Bryan Chong ’21, a member of the men’s golf team, emphasized that the initial draft of the letter never received affirmative approval from many SAAC representatives in the group chat in which it was initially shared.
“It’s a demand, right? It’s obviously a demand that’s going to be a little bit controversial. It’s really shocking to me that they would make the decision to do that on the basis of ‘no response equals consent,”’ Chong said of the letter.
Chong also questioned whether the letter should have been written at all, given the circumstances of the COVID-19 pandemic.
“I don’t think it’s inherently wrong for the student athlete community to ask the school for more things,” Chong wrote. “That in and of itself is not necessarily wrong. But in the backdrop of how much the athletic community has already received in support [this season]…To further ask for more resources to develop whatever it is that they already have during a pandemic when a lot of other populations aren’t getting enough…I think the entitlement from that letter is disgusting and unbecoming.”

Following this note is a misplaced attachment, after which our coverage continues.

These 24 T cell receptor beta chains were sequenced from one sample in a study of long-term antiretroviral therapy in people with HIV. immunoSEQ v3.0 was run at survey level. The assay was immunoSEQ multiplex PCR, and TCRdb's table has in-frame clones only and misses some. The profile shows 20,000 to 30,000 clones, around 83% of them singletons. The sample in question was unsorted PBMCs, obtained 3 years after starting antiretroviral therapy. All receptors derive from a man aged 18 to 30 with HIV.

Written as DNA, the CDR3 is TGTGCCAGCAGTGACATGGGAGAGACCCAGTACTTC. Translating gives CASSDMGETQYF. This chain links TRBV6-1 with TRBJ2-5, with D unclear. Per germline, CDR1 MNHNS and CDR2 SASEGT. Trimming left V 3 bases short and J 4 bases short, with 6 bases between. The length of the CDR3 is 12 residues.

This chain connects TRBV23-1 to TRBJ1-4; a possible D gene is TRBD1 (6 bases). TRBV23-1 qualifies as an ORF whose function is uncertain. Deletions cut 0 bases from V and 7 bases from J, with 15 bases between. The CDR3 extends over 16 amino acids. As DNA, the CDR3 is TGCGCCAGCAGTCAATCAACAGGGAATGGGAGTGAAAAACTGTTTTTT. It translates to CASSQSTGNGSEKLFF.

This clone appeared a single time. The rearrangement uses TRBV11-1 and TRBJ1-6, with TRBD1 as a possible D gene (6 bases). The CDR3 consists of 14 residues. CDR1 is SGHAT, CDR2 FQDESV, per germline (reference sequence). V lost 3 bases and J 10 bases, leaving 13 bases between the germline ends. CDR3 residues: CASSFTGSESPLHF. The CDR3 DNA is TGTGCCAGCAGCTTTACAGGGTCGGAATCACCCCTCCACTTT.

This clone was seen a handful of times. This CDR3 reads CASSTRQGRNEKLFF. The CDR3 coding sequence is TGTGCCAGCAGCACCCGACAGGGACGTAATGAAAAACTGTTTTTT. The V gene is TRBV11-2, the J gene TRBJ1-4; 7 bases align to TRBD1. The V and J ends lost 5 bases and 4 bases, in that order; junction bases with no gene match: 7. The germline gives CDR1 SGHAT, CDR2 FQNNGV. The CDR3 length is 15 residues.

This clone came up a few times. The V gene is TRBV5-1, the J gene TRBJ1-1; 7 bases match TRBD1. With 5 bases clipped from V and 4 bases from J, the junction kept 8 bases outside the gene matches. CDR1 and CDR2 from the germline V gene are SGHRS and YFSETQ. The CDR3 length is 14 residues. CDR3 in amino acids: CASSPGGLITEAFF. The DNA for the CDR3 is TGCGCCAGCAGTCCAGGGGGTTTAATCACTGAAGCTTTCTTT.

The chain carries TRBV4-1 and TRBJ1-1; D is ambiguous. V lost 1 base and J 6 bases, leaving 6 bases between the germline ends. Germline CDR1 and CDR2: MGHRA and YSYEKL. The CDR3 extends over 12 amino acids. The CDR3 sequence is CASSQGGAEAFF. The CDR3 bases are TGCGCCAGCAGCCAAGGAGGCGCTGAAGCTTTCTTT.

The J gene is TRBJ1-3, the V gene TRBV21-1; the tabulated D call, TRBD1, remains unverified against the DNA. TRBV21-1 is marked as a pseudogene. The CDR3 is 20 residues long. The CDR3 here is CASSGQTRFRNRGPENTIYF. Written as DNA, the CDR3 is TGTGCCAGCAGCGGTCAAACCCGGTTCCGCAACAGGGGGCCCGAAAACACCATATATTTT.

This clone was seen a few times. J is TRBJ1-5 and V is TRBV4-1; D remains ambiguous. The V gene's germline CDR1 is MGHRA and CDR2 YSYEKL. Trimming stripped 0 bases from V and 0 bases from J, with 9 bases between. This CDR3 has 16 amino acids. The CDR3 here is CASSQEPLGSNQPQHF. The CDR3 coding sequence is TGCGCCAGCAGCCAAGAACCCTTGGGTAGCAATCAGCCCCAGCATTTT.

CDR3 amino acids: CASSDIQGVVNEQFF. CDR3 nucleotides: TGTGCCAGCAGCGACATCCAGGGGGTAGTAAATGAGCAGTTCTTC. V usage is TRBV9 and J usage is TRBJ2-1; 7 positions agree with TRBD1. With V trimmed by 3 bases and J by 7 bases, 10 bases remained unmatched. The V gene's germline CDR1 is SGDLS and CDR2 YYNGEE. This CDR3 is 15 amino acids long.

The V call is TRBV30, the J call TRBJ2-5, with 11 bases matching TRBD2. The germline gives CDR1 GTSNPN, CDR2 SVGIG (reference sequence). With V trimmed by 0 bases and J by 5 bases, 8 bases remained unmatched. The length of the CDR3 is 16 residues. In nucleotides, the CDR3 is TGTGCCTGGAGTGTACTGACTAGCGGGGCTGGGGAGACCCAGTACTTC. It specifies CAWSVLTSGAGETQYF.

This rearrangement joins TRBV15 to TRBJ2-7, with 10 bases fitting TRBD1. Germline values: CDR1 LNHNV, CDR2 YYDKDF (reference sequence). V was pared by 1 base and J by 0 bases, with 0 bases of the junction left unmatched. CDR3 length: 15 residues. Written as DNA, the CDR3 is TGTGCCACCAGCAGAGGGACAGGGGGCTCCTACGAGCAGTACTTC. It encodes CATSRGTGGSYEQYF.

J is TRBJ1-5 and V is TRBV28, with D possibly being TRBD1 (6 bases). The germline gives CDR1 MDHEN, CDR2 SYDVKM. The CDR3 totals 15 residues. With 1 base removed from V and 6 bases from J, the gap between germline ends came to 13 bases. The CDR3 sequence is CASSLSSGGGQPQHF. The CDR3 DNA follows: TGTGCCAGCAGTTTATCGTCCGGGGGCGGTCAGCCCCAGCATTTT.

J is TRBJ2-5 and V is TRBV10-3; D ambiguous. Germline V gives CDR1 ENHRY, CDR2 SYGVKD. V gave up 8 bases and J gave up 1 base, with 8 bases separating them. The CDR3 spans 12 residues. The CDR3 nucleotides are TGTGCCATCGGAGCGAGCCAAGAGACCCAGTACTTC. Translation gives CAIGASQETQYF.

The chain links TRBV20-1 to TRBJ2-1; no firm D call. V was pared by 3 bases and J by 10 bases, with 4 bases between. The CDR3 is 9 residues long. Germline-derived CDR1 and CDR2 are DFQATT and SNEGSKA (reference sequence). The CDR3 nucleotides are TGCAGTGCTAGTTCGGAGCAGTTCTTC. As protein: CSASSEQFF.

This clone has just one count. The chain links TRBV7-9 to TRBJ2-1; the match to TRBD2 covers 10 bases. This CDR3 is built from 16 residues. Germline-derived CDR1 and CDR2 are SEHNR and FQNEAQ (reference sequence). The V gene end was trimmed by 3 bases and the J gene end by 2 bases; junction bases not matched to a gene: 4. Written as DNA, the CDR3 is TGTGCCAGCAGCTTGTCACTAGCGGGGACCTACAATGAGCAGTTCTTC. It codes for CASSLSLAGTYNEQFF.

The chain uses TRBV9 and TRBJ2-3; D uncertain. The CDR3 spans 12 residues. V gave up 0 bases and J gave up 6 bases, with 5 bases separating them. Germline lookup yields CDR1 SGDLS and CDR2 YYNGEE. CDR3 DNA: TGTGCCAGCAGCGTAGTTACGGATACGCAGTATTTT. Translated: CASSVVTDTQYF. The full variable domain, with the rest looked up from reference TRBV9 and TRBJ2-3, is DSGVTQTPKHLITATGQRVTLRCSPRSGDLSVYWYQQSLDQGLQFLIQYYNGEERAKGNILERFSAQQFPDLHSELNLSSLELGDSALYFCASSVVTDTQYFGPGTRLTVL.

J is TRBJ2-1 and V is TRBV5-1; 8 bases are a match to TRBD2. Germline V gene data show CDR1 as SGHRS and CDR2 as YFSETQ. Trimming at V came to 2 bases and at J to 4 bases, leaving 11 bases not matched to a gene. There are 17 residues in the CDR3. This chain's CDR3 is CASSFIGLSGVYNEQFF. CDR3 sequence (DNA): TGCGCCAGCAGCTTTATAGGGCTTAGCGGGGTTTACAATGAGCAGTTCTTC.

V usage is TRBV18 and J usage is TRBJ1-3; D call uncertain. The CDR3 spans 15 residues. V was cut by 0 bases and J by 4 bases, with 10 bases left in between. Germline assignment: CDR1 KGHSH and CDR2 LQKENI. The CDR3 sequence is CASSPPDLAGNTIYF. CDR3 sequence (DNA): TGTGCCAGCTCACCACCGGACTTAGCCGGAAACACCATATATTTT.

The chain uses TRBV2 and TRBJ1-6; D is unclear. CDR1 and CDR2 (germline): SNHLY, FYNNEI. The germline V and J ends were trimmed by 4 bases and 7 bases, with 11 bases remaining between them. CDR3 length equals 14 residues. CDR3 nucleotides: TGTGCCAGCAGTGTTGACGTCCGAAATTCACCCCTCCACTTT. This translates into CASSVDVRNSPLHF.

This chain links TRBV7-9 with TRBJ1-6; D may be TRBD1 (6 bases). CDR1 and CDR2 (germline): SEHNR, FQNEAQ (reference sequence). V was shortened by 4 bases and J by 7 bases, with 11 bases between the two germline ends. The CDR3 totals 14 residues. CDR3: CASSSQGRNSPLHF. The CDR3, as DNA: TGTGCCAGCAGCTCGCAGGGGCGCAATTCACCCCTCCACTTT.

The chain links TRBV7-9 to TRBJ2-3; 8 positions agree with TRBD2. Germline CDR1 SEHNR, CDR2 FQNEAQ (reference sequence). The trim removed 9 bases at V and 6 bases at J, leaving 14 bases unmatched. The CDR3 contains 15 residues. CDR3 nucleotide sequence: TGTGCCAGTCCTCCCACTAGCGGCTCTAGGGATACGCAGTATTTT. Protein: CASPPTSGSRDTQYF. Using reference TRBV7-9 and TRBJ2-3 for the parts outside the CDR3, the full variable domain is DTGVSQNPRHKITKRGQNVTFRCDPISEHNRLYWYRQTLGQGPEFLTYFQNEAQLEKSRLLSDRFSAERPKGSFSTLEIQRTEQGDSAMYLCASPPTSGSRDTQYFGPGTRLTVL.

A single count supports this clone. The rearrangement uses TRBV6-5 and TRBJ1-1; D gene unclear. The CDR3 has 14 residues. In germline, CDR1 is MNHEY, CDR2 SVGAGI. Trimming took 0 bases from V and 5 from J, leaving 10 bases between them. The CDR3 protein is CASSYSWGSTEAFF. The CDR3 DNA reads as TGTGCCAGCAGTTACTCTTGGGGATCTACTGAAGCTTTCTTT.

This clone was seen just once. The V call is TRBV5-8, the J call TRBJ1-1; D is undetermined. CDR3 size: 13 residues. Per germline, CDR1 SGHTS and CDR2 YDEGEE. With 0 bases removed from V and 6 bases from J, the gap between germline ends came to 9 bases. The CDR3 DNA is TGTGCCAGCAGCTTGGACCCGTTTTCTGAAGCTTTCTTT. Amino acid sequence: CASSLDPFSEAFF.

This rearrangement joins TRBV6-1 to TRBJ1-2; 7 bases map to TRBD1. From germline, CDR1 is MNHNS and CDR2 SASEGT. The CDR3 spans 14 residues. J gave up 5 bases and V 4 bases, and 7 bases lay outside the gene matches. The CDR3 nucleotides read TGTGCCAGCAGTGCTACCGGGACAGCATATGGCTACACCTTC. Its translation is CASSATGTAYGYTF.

Olsen said he understood the negative response that many students had to the letter, pointing to the pandemic and to the risks that an intercollegiate season would pose to the community.
“The community response to the letter was strong, sure, but so was the message SAAC released,” Olsen wrote. “When you make a statement promoting the introduction of increased risk to students and the surrounding Middletown community, expect a harsh reaction. It would have been great to avoid the backlash that was created by the letter, but the change that needed to be made was on SAAC’s end.”